We’ve all been there.
You’re progressing along on a project or a plan at work and suddenly, as if you were driving in a car that abruptly shifted to reverse, the plan gets halted, changed, or worse- cancelled completely. You then find yourself moving through the halls with that feeling in the pit of your stomach. The unsettling one that won’t leave you alone and never seems to go away. Or maybe it rears its ugly head in a different way. Maybe it’s a co-worker who drives you crazy or the work environment you’re in altogether. You find yourself losing sleep, time with your family and, most importantly, your own sense of peace.
Whatever the source, this is the product: Frustration.
By Webster’s definition it is “a feeling of dissatisfaction, often accompanied by anxiety or depression, resulting from unfulfilled needs or unresolved problems.” Let’s add to that: it just plain stinks! You can’t avoid it, you can’t wish it away, and you can’t escape it. You have to learn to navigate your way through it. In the 13 years I’ve spent as a professional in ministry I’ve encountered frustration many many times. So much that I can’t even begin to keep track. Where I sit now, looking back over the distance I’ve traveled, I’ve learned a few things about frustration. Here are some things that I believe help to manage it when it shows up at your workplace:
1. Pray about it.
Prayer covers a multitude of sins but it does something else- it moves you to a place of peace. This tends to be the hardest thing to do and the easiest thing to forget. But the times that I’ve done this, I’ve been able to move past frustration to a healthier thought process on the situation I’m dealing with.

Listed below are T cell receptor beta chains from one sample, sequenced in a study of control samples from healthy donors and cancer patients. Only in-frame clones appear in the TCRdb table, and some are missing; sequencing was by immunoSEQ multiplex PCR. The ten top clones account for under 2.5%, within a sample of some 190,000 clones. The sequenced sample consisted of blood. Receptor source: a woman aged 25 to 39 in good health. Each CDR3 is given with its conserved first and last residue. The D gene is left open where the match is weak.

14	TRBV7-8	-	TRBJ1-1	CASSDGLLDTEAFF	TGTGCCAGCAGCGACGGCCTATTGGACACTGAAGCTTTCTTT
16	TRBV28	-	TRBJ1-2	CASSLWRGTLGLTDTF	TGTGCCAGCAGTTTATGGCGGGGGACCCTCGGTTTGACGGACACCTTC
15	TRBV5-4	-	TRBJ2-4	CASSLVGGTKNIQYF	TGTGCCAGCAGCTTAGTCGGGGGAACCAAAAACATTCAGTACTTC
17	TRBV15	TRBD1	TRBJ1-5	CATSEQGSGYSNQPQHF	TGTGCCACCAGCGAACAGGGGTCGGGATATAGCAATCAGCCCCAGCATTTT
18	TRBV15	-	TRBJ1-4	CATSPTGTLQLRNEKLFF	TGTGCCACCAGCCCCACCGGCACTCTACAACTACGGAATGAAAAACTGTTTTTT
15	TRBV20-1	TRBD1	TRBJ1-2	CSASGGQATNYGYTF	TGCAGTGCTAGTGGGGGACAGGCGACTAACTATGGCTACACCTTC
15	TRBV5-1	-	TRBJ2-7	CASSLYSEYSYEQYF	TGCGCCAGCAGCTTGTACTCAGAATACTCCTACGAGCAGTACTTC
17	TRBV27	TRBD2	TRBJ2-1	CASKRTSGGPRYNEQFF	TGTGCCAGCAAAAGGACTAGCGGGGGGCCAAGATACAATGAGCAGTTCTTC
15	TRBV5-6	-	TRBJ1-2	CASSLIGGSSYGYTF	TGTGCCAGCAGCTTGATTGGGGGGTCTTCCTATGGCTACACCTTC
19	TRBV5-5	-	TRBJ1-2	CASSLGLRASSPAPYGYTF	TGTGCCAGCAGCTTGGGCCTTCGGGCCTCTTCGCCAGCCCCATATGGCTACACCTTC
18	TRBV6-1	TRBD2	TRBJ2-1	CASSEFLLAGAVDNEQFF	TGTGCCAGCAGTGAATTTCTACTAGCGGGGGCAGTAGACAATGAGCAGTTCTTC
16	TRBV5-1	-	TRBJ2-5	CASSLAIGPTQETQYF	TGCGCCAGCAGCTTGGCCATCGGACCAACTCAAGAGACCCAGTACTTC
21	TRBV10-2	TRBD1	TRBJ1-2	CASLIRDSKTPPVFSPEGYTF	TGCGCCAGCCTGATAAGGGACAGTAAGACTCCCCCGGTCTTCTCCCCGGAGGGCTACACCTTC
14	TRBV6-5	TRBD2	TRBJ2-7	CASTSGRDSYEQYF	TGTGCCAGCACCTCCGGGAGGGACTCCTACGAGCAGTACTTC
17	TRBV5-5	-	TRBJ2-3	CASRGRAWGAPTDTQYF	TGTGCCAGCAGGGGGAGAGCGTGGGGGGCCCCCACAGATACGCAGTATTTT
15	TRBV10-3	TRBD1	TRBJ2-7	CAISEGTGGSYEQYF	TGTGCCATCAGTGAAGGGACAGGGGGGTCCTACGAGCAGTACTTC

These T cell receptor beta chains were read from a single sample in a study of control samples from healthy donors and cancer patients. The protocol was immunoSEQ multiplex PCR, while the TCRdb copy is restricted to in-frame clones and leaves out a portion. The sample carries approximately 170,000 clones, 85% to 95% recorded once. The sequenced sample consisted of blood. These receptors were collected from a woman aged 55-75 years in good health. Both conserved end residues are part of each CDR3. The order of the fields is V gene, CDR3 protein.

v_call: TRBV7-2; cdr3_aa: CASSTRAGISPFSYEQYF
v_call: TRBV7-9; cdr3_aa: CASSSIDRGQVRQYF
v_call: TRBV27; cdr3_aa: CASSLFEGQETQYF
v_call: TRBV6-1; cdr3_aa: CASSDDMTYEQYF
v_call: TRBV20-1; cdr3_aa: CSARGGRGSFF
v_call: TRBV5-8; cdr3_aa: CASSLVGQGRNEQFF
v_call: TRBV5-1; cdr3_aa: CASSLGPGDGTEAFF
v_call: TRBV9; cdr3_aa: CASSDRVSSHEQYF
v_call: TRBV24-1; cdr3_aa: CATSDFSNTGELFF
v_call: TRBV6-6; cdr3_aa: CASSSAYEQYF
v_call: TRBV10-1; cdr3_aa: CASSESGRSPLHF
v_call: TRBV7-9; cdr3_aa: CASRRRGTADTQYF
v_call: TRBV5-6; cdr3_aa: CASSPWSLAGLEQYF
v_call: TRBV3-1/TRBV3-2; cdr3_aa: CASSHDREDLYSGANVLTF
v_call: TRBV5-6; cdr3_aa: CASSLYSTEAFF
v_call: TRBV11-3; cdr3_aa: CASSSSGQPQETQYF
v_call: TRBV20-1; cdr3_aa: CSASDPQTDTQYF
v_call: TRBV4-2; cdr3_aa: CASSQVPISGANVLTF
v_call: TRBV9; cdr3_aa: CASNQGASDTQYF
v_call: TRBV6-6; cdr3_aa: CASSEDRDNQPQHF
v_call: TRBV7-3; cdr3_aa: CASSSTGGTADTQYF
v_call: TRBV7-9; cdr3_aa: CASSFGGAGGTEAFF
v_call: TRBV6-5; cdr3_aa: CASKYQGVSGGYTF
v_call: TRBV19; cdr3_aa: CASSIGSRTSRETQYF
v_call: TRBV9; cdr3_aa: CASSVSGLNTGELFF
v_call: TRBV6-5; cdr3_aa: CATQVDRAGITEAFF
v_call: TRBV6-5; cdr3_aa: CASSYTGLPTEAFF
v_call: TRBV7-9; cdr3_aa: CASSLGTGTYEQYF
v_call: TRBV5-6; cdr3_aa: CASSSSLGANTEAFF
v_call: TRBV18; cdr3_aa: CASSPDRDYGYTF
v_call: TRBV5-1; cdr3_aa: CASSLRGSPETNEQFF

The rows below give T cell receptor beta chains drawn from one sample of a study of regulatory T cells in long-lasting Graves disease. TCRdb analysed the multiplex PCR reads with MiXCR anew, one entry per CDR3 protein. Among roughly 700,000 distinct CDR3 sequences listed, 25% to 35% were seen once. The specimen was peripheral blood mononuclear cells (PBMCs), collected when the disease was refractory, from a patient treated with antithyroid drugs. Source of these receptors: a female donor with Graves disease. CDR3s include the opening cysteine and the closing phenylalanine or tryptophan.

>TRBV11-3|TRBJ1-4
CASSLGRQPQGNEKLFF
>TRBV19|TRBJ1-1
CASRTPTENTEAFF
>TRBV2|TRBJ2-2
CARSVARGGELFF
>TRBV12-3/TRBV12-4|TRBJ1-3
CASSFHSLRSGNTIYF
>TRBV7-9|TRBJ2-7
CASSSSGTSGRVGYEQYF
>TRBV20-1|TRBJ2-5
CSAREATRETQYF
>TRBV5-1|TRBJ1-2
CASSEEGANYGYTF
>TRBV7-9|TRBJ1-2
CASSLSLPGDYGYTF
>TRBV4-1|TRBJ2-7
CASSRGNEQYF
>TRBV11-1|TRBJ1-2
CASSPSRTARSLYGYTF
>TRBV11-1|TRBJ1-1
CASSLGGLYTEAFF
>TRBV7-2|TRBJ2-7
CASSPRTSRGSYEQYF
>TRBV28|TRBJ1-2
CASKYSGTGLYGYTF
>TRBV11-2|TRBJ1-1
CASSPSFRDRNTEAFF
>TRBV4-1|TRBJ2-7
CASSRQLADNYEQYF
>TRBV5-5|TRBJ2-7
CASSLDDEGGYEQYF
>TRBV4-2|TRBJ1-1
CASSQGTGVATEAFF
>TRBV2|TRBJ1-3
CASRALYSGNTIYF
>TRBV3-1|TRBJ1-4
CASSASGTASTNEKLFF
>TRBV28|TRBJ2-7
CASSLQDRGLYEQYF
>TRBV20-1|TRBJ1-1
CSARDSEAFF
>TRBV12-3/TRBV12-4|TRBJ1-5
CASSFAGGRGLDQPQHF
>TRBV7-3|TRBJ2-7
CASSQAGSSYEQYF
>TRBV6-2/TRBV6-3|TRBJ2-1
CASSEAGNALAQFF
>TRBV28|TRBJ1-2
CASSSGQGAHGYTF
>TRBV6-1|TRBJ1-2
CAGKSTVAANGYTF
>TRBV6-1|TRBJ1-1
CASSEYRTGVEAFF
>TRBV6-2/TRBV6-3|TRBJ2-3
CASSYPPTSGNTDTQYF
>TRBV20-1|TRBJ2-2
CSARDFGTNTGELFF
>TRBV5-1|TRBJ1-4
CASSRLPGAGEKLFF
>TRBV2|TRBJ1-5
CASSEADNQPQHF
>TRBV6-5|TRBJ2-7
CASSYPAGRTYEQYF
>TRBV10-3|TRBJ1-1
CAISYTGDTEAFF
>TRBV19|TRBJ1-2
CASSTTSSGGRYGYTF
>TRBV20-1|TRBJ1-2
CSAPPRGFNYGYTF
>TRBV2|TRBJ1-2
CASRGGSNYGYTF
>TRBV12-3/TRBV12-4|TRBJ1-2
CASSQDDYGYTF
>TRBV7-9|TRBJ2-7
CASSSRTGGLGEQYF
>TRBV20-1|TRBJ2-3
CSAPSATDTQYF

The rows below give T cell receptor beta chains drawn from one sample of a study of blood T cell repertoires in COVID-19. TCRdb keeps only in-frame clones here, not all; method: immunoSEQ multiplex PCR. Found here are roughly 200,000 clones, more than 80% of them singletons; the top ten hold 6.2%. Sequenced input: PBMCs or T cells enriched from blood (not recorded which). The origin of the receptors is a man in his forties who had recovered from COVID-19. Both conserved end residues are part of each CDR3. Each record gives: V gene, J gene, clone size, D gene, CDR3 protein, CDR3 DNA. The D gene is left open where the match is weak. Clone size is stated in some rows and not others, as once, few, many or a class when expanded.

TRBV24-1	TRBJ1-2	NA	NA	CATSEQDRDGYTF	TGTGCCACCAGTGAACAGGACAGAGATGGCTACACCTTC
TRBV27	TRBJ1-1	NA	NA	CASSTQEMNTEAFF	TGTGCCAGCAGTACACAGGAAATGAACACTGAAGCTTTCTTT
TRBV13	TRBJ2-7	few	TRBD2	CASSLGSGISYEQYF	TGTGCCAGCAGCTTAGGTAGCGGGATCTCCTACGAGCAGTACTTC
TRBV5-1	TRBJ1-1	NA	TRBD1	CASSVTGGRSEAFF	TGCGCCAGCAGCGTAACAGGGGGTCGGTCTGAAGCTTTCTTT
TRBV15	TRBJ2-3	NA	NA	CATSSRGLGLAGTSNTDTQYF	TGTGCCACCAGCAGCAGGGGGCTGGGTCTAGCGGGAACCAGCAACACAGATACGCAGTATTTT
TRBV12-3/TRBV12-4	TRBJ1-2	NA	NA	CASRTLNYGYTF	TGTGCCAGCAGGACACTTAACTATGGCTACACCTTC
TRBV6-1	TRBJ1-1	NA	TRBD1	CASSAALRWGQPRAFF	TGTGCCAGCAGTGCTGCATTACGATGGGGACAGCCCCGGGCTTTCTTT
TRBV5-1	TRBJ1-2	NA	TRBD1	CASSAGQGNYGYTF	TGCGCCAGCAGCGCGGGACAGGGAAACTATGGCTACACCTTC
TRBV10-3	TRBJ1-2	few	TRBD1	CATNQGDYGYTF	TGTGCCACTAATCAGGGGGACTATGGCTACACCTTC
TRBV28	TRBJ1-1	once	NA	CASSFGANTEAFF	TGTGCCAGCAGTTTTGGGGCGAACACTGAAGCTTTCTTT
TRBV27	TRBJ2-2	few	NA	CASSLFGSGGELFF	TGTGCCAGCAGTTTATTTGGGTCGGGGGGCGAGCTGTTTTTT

2. Remain professional.
Frustration wins when you stop acting like a professional and start acting like an entitled child in your place of employment. Plus you ruin your credibility and level of trust.
3. Don’t become cancer.
It’s so easy, out of raw human emotion, to want to step into someone else’s office and “vent” when you’re frustrated. Or when someone asks you ‘how things are going’ your first instinct is to blow up and express your frustration bluntly. What you become, however, is a cancer that spreads throughout the organization. And eventually everyone sees this clearly. The best thing you can do is find one or two people you can trust and be honest with and professionally share your thoughts. And here’s the other thing: those 2 people must be allowed to speak truth back to you and bring another perspective or their role in helping you manage your frustration means zero!
4. Remember: it isn’t forever.
Frustration comes and goes. Once you overcome the frustration you’re currently dealing with, guess what: More frustration shows up. And then that frustration goes away. It doesn’t last. It may go away because you go away, but regardless, there’s always an endpoint.
5. Be honest and upfront.
I’m fortunate to work in a church with team leaders that I can be honest and upfront with. Unfortunately many of you do not have this and my heart goes out to you. All I can recommend is that if you are in an environment where you can speak honestly and be forthcoming, take advantage of this. Your supervisor is not a mind-reader. He or she cannot know your thoughts unless you express them. *Caution: refer to #’s 2 & 3 when doing this.
Frustration will show up one way or another. It’s not a problem you can solve, but merely a tension you have to manage. What are some other ways you’ve found helpful in managing frustration in the workplace?